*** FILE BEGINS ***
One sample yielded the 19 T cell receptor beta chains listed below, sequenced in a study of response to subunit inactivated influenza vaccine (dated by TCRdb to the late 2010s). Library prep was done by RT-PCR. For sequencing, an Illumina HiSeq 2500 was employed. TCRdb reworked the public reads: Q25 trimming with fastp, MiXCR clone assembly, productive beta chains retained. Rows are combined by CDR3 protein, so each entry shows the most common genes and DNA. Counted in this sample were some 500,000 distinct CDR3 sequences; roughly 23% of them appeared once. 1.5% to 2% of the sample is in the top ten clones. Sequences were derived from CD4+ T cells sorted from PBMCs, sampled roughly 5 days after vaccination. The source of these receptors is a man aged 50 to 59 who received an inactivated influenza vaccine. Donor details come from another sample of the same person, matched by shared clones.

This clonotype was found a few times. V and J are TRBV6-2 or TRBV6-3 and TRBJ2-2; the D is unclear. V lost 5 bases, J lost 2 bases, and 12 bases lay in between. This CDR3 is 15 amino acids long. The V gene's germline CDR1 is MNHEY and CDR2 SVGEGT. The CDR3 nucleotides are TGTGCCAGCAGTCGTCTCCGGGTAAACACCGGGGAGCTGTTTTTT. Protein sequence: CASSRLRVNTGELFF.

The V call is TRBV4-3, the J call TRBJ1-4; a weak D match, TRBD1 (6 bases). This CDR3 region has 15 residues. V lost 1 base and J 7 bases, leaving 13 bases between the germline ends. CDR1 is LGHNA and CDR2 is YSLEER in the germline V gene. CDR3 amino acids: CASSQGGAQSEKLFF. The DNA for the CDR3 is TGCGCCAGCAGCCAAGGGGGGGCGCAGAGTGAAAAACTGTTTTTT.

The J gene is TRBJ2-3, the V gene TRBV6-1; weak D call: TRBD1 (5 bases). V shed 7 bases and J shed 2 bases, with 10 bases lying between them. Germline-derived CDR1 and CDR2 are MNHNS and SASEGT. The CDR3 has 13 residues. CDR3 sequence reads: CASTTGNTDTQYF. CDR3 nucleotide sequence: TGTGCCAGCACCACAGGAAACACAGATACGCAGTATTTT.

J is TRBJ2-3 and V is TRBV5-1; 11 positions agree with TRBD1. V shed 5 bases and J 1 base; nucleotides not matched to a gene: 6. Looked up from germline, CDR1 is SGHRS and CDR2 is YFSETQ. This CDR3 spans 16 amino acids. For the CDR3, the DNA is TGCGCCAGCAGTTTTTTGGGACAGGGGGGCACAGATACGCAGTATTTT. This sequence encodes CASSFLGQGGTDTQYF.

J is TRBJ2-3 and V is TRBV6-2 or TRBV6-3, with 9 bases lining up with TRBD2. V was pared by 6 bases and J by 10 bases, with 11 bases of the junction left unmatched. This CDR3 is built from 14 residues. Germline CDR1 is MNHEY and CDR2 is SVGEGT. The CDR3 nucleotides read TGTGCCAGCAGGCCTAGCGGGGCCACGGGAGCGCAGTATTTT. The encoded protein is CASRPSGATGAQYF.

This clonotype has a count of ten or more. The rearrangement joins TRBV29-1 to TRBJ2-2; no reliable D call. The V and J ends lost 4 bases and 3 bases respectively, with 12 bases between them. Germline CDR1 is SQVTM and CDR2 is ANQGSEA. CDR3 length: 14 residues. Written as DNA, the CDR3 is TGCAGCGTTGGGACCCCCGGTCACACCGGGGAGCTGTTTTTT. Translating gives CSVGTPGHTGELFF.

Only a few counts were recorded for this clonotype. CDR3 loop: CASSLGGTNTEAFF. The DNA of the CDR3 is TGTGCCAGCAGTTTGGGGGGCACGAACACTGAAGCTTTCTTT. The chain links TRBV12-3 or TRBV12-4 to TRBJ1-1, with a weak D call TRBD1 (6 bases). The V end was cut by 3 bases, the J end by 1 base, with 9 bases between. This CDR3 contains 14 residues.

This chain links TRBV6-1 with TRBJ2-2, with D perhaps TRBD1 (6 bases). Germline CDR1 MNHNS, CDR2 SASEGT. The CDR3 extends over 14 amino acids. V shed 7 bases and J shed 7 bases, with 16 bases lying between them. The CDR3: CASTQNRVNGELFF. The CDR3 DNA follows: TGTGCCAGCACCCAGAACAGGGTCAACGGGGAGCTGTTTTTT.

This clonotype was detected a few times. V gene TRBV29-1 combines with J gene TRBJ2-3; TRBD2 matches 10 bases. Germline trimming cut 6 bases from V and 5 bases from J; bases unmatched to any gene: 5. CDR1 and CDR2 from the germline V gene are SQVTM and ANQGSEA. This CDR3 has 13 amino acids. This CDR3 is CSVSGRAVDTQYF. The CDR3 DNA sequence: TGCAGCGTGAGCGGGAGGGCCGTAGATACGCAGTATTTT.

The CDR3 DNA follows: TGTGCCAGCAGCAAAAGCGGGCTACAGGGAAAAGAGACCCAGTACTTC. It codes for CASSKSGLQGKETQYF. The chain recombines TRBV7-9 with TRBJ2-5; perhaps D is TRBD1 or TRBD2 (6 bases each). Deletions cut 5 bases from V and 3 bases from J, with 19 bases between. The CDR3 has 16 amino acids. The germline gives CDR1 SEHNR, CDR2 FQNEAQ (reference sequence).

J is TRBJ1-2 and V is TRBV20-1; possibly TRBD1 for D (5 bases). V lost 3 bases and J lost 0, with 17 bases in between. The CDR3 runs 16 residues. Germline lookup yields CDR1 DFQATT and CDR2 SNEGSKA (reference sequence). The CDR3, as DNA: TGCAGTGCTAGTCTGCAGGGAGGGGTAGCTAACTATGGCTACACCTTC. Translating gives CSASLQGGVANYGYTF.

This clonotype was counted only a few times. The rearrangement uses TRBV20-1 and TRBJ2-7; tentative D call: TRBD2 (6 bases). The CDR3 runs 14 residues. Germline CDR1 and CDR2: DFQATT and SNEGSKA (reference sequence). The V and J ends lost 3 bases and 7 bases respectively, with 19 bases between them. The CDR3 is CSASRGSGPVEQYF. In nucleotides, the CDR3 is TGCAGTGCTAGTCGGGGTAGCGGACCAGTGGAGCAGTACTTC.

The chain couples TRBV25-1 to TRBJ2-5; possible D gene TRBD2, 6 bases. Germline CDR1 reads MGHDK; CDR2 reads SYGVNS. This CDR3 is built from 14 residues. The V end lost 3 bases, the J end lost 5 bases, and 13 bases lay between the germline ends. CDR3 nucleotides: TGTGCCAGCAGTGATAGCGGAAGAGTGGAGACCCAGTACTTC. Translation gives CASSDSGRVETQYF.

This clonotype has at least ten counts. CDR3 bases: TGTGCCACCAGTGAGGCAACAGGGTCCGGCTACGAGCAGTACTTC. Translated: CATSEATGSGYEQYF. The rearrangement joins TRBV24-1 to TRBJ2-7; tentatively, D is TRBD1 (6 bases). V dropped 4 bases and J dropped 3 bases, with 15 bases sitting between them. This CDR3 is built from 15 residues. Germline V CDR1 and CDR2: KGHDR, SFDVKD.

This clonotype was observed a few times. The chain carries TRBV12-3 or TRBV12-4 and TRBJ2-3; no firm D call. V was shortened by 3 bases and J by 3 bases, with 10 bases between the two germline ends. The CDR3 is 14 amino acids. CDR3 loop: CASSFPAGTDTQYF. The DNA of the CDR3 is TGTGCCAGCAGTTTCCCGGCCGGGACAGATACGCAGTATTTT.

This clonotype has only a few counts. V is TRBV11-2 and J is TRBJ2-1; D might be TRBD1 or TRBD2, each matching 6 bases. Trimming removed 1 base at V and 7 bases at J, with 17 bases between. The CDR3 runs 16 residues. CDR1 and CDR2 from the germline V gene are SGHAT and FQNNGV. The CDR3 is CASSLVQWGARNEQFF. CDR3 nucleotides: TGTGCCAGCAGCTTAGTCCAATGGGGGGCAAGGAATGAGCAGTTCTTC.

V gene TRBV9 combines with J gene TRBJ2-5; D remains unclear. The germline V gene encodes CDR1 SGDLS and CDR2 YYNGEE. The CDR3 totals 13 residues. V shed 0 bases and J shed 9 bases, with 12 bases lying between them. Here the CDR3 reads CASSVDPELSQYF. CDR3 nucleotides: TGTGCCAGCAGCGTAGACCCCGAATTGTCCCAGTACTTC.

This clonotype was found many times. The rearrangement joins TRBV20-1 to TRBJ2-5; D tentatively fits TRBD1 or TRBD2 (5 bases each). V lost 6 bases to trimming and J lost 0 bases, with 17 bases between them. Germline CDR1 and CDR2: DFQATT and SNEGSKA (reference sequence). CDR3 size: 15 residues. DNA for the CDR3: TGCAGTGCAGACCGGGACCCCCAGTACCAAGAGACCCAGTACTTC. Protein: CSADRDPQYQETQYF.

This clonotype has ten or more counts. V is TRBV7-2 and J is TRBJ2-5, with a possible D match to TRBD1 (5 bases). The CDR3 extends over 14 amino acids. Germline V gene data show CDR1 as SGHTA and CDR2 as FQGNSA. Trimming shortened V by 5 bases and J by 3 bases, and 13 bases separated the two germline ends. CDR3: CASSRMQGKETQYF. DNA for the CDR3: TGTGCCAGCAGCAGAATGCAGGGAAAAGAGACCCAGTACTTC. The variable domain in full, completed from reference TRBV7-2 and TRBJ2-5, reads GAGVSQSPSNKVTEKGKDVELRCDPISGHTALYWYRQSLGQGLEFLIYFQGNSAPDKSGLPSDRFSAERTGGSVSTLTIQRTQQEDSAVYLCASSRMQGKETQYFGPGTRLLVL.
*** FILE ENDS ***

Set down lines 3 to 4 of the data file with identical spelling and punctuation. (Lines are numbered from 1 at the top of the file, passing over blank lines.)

The V call is TRBV4-3, the J call TRBJ1-4; a weak D match, TRBD1 (6 bases). This CDR3 region has 15 residues. V lost 1 base and J 7 bases, leaving 13 bases between the germline ends. CDR1 is LGHNA and CDR2 is YSLEER in the germline V gene. CDR3 amino acids: CASSQGGAQSEKLFF. The DNA for the CDR3 is TGCGCCAGCAGCCAAGGGGGGGCGCAGAGTGAAAAACTGTTTTTT.

The J gene is TRBJ2-3, the V gene TRBV6-1; weak D call: TRBD1 (5 bases). V shed 7 bases and J shed 2 bases, with 10 bases lying between them. Germline-derived CDR1 and CDR2 are MNHNS and SASEGT. The CDR3 has 13 residues. CDR3 sequence reads: CASTTGNTDTQYF. CDR3 nucleotide sequence: TGTGCCAGCACCACAGGAAACACAGATACGCAGTATTTT.